President’s actions on G-7 summit, Canada cost us respect and potentially prosperity

You might wonder how this is “winning” come July 1.
That’s the day a litany of tariffs imposed on U.S. exports by 28 member states of the European Union take effect.
It’s also the day Canada’s recently announced tariffs on U.S. steel and aluminum will kick in.
Mexico imposed tariffs on a host of products, ranging from steel to whiskey and pork, last week.
Far be it from us to pretend we’re financial advisers, but you might want to review your retirement portfolio soon.
But more importantly, the greater loss in this trade war is the implicit trust we once shared with our key allies.
As Germany’s foreign minister put it following the recent G-7 summit in Quebec:
“In a matter of seconds, you (President Trump) can destroy trust with 280 Twitter characters. To build that up again will take much longer.”
Conducting foreign policy via Twitter is every kind of wrong to begin with. But when the message our president is sending disparages arguably our closest ally, we’re tempted to admit our hearts filled with dread.
Or that a week later we’re still in disbelief that a conservative Republican leader apologizes for our greatest adversary, while ridiculing our most reliable overseas friends.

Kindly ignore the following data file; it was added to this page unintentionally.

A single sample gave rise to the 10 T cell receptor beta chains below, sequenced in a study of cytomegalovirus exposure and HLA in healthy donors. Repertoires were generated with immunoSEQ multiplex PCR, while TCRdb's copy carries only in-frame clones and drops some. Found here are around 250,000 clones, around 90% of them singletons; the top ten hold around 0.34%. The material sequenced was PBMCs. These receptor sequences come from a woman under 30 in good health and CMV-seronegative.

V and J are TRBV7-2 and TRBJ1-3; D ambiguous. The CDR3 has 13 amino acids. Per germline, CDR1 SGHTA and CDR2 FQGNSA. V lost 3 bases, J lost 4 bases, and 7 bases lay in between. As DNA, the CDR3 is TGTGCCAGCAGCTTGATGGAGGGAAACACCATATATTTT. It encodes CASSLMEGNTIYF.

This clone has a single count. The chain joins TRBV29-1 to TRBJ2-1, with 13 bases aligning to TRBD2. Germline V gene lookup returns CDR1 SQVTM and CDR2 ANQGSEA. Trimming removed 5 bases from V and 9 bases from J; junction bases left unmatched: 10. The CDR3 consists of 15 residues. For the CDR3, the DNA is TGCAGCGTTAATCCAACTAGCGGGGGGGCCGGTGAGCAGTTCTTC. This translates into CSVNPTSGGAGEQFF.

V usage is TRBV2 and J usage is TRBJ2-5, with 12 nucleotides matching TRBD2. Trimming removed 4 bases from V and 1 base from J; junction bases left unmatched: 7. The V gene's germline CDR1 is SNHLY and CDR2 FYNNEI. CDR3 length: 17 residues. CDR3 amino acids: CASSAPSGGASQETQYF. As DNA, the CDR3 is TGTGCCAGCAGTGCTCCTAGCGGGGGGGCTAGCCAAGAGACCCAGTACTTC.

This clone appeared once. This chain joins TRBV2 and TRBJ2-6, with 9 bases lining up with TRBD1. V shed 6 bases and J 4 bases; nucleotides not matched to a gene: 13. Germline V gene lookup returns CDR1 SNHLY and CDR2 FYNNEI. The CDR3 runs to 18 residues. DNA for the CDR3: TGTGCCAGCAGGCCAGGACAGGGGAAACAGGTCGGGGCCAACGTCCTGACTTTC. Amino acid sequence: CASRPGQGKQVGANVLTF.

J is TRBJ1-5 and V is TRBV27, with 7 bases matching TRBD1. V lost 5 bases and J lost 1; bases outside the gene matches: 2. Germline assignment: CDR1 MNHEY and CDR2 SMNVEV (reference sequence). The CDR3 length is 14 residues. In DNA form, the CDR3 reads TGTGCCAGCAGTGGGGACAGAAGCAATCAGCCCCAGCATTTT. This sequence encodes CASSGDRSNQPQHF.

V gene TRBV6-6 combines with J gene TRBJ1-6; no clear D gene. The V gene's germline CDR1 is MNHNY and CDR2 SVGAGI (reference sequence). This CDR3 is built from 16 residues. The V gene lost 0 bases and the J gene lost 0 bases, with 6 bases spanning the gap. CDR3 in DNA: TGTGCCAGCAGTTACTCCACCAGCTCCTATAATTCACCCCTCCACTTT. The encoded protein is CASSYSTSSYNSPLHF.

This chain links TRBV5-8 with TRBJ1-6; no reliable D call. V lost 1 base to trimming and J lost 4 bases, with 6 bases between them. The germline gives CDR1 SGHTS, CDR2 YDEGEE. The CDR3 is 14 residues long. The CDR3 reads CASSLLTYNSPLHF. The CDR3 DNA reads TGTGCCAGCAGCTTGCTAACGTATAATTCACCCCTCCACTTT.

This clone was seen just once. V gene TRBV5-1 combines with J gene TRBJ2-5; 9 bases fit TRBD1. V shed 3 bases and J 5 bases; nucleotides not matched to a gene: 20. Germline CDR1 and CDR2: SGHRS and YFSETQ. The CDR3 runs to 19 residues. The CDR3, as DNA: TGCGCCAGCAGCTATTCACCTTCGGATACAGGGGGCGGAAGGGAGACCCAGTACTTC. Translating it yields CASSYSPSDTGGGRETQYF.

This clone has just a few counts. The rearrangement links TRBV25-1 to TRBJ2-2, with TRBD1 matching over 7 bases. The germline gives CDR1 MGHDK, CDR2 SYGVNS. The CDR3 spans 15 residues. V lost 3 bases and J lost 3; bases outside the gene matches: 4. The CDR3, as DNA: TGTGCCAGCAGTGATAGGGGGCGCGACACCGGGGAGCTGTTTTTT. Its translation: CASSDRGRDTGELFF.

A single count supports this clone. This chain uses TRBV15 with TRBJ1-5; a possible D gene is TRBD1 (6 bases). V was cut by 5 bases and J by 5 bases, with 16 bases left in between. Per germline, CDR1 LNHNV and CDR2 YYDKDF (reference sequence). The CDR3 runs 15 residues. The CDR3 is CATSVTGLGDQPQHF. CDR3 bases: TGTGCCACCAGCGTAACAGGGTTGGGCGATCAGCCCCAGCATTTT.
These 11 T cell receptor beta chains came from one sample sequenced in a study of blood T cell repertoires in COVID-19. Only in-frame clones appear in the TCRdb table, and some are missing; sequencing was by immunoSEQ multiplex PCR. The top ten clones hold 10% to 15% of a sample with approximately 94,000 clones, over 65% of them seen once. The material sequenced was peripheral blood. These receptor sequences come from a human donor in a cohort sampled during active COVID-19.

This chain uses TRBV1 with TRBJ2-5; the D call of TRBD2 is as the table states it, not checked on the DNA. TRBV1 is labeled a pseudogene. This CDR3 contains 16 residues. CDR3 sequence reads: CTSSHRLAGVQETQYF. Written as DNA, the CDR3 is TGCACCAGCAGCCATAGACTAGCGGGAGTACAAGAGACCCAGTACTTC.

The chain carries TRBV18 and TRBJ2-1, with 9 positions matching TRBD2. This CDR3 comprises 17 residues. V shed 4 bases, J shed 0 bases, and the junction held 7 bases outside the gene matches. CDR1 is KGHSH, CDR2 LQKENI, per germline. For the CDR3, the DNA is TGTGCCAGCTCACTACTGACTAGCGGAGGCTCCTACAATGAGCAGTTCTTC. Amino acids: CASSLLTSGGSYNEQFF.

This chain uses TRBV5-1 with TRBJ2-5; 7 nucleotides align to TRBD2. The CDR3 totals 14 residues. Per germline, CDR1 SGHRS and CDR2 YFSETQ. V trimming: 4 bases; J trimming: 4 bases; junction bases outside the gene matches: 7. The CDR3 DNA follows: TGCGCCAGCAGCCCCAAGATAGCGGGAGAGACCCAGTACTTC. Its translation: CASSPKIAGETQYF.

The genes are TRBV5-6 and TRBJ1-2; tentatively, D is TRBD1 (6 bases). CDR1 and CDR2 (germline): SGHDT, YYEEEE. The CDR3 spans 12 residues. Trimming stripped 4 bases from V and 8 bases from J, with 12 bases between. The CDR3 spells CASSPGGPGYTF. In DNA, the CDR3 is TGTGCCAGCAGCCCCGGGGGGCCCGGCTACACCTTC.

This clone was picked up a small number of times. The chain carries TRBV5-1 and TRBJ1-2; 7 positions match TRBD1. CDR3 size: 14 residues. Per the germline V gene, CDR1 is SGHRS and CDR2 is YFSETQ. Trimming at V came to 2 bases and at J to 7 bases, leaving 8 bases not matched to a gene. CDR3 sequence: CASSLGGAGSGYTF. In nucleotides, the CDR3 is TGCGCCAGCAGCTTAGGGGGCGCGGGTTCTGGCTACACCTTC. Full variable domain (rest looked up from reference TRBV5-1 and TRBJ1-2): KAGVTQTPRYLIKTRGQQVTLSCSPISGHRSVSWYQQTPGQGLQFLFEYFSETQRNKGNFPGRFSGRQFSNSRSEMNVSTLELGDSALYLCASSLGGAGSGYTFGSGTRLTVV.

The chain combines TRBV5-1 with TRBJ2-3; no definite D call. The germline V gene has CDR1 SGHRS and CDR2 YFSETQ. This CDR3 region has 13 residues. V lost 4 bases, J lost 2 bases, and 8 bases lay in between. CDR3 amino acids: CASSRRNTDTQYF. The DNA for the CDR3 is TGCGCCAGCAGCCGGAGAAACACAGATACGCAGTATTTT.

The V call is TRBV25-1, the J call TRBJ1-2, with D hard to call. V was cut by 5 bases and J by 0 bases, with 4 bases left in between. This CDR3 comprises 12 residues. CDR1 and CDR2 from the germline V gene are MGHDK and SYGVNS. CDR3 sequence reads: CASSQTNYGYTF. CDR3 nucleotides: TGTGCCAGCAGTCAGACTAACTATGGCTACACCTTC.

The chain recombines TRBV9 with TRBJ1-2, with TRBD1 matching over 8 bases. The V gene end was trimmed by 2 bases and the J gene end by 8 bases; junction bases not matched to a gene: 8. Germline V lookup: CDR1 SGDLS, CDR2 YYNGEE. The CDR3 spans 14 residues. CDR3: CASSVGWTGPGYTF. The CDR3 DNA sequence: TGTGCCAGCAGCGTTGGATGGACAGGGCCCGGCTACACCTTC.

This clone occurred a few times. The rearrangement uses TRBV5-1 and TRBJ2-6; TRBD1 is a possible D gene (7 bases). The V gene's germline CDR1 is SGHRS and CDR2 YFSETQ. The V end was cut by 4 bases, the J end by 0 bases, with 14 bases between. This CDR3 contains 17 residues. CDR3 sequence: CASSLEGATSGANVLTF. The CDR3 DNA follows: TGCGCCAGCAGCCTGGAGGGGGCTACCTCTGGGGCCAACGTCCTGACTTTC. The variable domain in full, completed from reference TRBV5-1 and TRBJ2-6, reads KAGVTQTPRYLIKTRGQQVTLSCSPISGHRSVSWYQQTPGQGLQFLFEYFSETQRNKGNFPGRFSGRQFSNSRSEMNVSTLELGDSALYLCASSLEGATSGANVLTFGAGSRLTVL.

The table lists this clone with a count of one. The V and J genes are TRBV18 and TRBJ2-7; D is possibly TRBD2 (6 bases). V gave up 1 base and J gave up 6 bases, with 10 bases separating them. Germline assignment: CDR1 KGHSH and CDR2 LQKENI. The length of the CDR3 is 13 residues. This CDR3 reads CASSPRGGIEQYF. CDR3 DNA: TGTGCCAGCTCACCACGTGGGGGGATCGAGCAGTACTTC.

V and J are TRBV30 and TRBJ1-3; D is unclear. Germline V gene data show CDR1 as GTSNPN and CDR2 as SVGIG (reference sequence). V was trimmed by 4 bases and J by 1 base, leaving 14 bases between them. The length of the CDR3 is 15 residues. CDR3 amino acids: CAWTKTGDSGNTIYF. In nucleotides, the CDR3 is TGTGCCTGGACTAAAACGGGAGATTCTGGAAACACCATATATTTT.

And that once again, Trump justifies his critics’ opinions, including this newspaper’s, that his hysterics make him unsuitable for the office he holds.
Concern, disbelief and hysterics about Trump aside though, the truth about global trade puts all this in an almost surreal context.
For one thing, there’s no trade “deficit” with Canada. Truth is, the U.S. runs a massive surplus runs with our northern neighbors.
And not all trade deficits are simple black and white addition and subtraction.
There are countless examples of foreign companies investing in the United States. because of their success with American consumers.
“Made in the USA” has a different ring to it when you discover that the most American-made vehicle is the Toyota Camry. Auto parts are made around the world.
Not to mention many other kinds of parts and finished products we shop for daily.
It also needs to be explained that part of our trade deficit is because the U.S. dollar is the global currency. Furthermore, no one need explain another reason for our deficit is, we buy more and save less than consumers throughout the world.
Let the record show, too, that the trade deficit has increased since Trump took office.
It takes a lot to turn a normally staid, even yawner of a G-7 summit among our best friends into a debacle.
But leave it to our president to cause the further loss of our friends’ respect.

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